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Regenerative circuits

Jan. 1, 2012
Circuit 1
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Circuit 1

Rapid rod extension can be achieved by returning the flow of oil from a cylinder's head end back into its cap end. With no load, pressure in both head and cap ends is equal, so when the load is encountered, available working force depends on the differential area.

Circuit 2

Combining the rapid extension of Circuit 1 with full force in response to an applied load takes full advantage of a regenerative circuit. This circuit produces a rapid approach stroke of the piston. When the rod encounters resistance (workpiece load), pressure rises on the cap end to open the sequence valve and allow oil from the head end to flow to tank through the 4-way valve. Once this occurs, full effective force on the workpiece becomes available.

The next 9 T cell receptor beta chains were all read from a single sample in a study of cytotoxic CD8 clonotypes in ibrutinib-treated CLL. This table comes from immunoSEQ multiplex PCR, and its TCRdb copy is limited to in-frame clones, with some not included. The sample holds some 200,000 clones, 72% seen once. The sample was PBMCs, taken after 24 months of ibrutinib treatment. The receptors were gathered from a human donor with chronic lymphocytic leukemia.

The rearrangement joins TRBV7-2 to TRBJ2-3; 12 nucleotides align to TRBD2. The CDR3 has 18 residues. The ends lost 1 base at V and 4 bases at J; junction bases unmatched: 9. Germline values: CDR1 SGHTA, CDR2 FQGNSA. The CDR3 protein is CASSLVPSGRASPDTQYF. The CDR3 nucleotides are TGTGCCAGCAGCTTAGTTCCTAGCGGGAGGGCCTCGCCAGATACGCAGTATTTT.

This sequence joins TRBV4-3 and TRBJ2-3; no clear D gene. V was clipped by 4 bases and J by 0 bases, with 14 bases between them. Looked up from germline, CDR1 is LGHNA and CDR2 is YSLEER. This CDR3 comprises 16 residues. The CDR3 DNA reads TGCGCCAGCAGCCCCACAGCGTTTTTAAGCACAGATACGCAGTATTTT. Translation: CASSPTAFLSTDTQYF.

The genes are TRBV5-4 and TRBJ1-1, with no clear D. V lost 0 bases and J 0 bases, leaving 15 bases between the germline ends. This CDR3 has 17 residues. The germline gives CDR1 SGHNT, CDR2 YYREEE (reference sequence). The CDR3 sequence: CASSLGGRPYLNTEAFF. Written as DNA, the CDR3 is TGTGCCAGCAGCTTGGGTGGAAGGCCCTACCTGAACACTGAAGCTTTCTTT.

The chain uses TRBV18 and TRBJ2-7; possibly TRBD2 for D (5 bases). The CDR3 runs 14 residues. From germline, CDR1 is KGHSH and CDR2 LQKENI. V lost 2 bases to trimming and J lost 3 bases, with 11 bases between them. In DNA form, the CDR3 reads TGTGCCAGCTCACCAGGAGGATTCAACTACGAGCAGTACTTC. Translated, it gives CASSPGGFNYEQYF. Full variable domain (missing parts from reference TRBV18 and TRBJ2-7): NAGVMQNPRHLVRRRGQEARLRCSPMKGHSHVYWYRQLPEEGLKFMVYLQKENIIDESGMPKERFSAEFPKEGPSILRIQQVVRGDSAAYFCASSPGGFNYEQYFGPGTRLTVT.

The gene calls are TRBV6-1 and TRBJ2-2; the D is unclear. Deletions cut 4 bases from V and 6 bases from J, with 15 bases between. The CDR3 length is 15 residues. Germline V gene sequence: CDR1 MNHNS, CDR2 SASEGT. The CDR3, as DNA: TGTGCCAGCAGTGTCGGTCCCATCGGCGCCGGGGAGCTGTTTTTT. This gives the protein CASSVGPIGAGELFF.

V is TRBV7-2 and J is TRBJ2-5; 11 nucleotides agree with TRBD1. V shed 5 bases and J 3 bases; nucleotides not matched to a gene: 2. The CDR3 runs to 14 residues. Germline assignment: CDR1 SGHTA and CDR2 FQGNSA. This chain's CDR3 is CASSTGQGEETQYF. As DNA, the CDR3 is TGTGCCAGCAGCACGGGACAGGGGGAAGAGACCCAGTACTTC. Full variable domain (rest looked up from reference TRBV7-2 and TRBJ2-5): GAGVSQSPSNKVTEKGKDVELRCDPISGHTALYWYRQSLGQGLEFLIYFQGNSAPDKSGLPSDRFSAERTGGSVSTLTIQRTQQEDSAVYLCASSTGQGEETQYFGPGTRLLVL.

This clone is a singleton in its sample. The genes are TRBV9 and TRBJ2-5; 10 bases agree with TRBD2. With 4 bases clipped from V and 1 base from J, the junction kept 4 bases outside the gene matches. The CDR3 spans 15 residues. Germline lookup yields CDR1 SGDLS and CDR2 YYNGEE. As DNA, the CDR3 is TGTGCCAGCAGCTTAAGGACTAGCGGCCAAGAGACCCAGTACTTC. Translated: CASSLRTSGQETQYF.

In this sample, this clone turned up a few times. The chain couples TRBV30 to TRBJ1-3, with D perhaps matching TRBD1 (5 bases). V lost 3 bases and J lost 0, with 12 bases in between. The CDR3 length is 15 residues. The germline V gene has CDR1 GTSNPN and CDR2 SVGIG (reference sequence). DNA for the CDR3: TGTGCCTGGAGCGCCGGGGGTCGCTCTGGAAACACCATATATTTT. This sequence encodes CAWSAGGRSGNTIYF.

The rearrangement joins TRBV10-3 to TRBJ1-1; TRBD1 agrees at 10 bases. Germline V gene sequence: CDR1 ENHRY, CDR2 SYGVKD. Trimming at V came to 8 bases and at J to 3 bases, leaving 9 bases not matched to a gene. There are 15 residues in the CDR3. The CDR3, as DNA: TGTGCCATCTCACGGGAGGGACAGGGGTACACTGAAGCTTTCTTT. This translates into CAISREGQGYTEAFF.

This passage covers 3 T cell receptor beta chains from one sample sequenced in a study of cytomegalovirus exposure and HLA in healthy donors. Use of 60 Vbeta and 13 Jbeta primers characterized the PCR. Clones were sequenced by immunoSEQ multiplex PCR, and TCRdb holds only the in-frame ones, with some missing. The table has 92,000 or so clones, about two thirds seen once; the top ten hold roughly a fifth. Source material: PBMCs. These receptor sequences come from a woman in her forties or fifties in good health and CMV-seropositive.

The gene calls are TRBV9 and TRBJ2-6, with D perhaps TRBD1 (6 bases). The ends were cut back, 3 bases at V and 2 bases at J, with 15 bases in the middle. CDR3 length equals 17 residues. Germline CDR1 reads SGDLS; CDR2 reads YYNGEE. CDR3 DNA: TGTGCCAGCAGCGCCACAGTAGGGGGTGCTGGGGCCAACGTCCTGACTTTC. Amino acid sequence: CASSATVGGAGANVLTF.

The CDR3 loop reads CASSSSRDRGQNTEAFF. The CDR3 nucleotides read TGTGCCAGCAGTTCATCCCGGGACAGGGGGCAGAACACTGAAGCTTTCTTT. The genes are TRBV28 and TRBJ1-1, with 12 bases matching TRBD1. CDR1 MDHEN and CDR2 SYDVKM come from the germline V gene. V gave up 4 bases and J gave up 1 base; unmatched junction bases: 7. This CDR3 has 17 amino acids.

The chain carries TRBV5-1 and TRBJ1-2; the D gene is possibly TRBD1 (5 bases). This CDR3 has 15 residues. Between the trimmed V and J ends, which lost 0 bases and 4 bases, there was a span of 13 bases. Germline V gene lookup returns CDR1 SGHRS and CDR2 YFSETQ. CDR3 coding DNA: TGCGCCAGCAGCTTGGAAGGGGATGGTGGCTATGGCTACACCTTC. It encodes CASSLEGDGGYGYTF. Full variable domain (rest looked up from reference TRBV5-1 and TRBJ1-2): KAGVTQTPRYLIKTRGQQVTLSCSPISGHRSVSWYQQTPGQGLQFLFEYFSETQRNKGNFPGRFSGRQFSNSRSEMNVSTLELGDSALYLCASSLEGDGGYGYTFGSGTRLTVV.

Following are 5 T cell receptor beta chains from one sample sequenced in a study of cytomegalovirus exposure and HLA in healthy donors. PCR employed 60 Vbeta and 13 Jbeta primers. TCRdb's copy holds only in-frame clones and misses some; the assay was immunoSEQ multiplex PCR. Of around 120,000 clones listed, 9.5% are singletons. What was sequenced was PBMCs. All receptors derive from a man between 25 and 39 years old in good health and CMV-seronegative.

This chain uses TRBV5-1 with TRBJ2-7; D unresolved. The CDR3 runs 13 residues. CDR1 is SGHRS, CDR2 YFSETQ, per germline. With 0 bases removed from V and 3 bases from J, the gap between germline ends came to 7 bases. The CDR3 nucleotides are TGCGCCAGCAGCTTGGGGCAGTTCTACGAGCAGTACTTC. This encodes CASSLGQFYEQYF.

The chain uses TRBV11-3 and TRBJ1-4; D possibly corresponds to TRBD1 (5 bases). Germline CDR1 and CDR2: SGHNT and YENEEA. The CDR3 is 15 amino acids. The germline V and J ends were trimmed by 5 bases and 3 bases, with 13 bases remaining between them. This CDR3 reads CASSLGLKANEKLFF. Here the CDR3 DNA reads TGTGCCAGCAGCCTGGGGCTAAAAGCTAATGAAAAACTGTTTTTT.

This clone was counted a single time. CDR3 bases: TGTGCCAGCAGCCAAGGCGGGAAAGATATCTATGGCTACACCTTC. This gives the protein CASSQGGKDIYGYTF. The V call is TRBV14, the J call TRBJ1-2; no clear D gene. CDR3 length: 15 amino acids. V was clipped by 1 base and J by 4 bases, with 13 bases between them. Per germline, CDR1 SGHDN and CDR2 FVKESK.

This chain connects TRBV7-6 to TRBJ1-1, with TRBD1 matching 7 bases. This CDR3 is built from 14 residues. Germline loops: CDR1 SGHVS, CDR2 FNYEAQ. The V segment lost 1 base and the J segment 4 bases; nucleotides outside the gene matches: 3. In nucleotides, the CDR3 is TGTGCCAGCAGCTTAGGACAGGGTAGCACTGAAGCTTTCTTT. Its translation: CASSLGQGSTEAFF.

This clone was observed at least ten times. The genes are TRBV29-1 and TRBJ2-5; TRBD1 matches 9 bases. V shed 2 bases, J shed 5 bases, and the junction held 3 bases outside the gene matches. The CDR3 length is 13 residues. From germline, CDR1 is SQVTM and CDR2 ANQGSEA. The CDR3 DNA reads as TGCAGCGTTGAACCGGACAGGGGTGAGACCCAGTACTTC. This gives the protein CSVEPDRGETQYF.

Circuit 3

This circuit provides a costly means to accomplish the same end as Circuit 2. Instead of a sequence and built-in check, an orifice and check are used. There is some backpressure remaining in the cylinder's head end because of the orifice resistance during final squeeze. But with the cylinder extended, no fluid flows across the orifice, so total available force acts on the cap end. Whether or not this circuit is appropriate for a given application depends on working force requirements.

Circuit 4

When electrical control is desired, a limit or proximity switch can be used to activate and de-activate a regenerative circuit. In the circuit shown, energizing solenoids a and b extends the cylinder in a differential circuit. The limit switch de-energizes solenoid b, directing cylinder discharge fluid to tank.

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This file type includes high resolution graphics and schematics when applicable.

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